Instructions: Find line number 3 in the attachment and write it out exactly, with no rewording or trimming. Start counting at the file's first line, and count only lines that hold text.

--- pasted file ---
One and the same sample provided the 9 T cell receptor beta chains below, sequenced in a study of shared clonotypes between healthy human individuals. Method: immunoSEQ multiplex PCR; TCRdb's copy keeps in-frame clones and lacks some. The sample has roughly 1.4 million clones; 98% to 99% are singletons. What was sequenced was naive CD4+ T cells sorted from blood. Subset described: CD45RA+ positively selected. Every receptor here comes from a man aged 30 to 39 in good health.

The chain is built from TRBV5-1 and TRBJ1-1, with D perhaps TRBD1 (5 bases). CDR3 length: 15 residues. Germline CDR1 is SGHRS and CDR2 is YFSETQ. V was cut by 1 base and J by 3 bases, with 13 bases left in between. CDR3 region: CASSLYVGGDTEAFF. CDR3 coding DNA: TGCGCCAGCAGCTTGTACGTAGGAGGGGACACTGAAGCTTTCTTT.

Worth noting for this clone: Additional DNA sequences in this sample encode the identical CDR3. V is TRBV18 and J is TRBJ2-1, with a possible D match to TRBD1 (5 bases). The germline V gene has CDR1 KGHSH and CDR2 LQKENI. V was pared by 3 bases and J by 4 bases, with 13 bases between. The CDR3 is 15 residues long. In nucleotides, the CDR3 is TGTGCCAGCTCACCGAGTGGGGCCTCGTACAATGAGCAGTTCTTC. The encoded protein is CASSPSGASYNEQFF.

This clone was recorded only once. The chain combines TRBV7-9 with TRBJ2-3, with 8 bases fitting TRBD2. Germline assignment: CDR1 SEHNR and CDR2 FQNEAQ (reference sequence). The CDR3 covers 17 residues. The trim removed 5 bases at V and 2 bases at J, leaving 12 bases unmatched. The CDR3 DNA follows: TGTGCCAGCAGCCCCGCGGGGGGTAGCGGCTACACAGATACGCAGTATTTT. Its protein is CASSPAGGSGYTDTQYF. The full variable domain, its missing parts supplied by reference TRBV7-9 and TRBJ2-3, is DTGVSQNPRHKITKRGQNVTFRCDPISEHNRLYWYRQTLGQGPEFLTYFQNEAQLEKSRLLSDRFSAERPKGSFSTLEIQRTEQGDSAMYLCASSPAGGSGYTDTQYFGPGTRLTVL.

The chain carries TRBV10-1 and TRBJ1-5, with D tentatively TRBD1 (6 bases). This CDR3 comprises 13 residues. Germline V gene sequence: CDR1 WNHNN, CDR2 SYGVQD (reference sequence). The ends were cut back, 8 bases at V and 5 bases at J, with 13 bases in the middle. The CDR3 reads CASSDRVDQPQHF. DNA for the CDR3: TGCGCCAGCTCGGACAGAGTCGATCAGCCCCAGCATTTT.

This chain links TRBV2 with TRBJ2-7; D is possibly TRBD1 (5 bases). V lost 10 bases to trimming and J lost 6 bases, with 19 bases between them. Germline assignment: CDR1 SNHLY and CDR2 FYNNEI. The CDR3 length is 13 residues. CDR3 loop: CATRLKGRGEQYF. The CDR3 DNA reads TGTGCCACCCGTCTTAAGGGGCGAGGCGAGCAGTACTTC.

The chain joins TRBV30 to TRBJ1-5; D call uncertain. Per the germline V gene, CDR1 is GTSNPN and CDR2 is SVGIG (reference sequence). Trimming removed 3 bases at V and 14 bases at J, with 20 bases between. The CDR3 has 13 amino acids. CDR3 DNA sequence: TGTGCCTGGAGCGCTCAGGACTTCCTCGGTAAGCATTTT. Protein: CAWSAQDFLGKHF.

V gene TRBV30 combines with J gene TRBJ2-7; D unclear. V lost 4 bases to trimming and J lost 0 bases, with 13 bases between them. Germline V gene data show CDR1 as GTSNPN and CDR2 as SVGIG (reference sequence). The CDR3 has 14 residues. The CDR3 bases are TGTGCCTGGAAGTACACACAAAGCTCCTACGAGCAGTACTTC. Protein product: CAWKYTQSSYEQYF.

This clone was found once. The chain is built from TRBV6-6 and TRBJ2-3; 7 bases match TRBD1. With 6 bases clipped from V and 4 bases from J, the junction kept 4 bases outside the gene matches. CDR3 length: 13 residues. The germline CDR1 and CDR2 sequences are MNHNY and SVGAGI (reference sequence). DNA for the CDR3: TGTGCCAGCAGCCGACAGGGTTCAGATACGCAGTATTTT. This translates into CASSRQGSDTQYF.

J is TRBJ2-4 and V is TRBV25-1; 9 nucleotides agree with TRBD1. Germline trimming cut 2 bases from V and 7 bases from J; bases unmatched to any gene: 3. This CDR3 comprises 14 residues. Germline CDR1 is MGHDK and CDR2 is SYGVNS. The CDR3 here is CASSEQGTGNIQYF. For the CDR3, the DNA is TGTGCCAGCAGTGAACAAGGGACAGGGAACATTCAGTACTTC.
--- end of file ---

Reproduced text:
Worth noting for this clone: Additional DNA sequences in this sample encode the identical CDR3. V is TRBV18 and J is TRBJ2-1, with a possible D match to TRBD1 (5 bases). The germline V gene has CDR1 KGHSH and CDR2 LQKENI. V was pared by 3 bases and J by 4 bases, with 13 bases between. The CDR3 is 15 residues long. In nucleotides, the CDR3 is TGTGCCAGCTCACCGAGTGGGGCCTCGTACAATGAGCAGTTCTTC. The encoded protein is CASSPSGASYNEQFF.